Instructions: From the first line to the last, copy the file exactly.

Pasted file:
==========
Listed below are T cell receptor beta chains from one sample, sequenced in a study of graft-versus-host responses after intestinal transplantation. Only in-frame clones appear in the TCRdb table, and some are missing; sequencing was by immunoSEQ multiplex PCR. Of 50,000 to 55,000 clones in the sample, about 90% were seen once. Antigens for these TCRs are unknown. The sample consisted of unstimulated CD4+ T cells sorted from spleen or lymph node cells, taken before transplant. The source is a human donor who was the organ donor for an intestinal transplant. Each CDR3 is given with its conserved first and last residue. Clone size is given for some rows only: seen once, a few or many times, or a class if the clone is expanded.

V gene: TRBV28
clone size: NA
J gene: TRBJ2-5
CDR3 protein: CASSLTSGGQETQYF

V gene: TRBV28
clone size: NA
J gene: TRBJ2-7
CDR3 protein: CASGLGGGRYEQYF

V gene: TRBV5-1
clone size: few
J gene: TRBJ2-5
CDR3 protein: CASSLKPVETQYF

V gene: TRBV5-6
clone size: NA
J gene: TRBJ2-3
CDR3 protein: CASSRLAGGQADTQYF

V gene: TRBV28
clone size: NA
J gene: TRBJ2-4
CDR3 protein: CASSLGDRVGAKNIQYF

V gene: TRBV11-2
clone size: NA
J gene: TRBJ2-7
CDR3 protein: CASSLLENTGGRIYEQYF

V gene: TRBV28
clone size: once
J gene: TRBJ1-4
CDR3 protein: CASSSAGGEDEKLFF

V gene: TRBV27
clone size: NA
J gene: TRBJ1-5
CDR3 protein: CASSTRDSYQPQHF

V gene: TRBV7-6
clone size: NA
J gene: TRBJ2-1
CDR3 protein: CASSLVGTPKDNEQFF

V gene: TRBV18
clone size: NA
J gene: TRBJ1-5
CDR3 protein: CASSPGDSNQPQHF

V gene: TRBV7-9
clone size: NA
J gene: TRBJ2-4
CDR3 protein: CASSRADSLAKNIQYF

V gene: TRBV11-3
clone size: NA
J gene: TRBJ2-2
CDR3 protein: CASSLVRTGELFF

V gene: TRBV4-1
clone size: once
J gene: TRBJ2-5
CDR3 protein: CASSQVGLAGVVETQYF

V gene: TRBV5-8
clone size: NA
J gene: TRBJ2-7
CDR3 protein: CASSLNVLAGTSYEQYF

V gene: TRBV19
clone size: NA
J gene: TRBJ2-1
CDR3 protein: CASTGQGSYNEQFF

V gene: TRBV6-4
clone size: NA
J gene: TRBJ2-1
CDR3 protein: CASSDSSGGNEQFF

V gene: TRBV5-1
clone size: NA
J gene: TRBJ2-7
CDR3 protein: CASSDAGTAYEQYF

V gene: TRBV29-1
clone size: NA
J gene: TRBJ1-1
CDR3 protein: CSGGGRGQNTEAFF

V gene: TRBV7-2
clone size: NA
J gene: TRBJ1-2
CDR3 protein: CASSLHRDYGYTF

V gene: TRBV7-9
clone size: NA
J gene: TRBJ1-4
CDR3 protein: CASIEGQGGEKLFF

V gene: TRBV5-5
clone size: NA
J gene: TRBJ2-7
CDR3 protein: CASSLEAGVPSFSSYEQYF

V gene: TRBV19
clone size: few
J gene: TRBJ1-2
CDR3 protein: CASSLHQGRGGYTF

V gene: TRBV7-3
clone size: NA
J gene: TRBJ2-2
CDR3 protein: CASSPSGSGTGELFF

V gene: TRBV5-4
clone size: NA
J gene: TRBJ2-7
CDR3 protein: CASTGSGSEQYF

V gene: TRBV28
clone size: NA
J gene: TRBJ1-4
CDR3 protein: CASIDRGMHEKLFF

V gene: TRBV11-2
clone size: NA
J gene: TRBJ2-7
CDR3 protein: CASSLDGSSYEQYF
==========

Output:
Listed below are T cell receptor beta chains from one sample, sequenced in a study of graft-versus-host responses after intestinal transplantation. Only in-frame clones appear in the TCRdb table, and some are missing; sequencing was by immunoSEQ multiplex PCR. Of 50,000 to 55,000 clones in the sample, about 90% were seen once. Antigens for these TCRs are unknown. The sample consisted of unstimulated CD4+ T cells sorted from spleen or lymph node cells, taken before transplant. The source is a human donor who was the organ donor for an intestinal transplant. Each CDR3 is given with its conserved first and last residue. Clone size is given for some rows only: seen once, a few or many times, or a class if the clone is expanded.

V gene: TRBV28
clone size: NA
J gene: TRBJ2-5
CDR3 protein: CASSLTSGGQETQYF

V gene: TRBV28
clone size: NA
J gene: TRBJ2-7
CDR3 protein: CASGLGGGRYEQYF

V gene: TRBV5-1
clone size: few
J gene: TRBJ2-5
CDR3 protein: CASSLKPVETQYF

V gene: TRBV5-6
clone size: NA
J gene: TRBJ2-3
CDR3 protein: CASSRLAGGQADTQYF

V gene: TRBV28
clone size: NA
J gene: TRBJ2-4
CDR3 protein: CASSLGDRVGAKNIQYF

V gene: TRBV11-2
clone size: NA
J gene: TRBJ2-7
CDR3 protein: CASSLLENTGGRIYEQYF

V gene: TRBV28
clone size: once
J gene: TRBJ1-4
CDR3 protein: CASSSAGGEDEKLFF

V gene: TRBV27
clone size: NA
J gene: TRBJ1-5
CDR3 protein: CASSTRDSYQPQHF

V gene: TRBV7-6
clone size: NA
J gene: TRBJ2-1
CDR3 protein: CASSLVGTPKDNEQFF

V gene: TRBV18
clone size: NA
J gene: TRBJ1-5
CDR3 protein: CASSPGDSNQPQHF

V gene: TRBV7-9
clone size: NA
J gene: TRBJ2-4
CDR3 protein: CASSRADSLAKNIQYF

V gene: TRBV11-3
clone size: NA
J gene: TRBJ2-2
CDR3 protein: CASSLVRTGELFF

V gene: TRBV4-1
clone size: once
J gene: TRBJ2-5
CDR3 protein: CASSQVGLAGVVETQYF

V gene: TRBV5-8
clone size: NA
J gene: TRBJ2-7
CDR3 protein: CASSLNVLAGTSYEQYF

V gene: TRBV19
clone size: NA
J gene: TRBJ2-1
CDR3 protein: CASTGQGSYNEQFF

V gene: TRBV6-4
clone size: NA
J gene: TRBJ2-1
CDR3 protein: CASSDSSGGNEQFF

V gene: TRBV5-1
clone size: NA
J gene: TRBJ2-7
CDR3 protein: CASSDAGTAYEQYF

V gene: TRBV29-1
clone size: NA
J gene: TRBJ1-1
CDR3 protein: CSGGGRGQNTEAFF

V gene: TRBV7-2
clone size: NA
J gene: TRBJ1-2
CDR3 protein: CASSLHRDYGYTF

V gene: TRBV7-9
clone size: NA
J gene: TRBJ1-4
CDR3 protein: CASIEGQGGEKLFF

V gene: TRBV5-5
clone size: NA
J gene: TRBJ2-7
CDR3 protein: CASSLEAGVPSFSSYEQYF

V gene: TRBV19
clone size: few
J gene: TRBJ1-2
CDR3 protein: CASSLHQGRGGYTF

V gene: TRBV7-3
clone size: NA
J gene: TRBJ2-2
CDR3 protein: CASSPSGSGTGELFF

V gene: TRBV5-4
clone size: NA
J gene: TRBJ2-7
CDR3 protein: CASTGSGSEQYF

V gene: TRBV28
clone size: NA
J gene: TRBJ1-4
CDR3 protein: CASIDRGMHEKLFF

V gene: TRBV11-2
clone size: NA
J gene: TRBJ2-7
CDR3 protein: CASSLDGSSYEQYF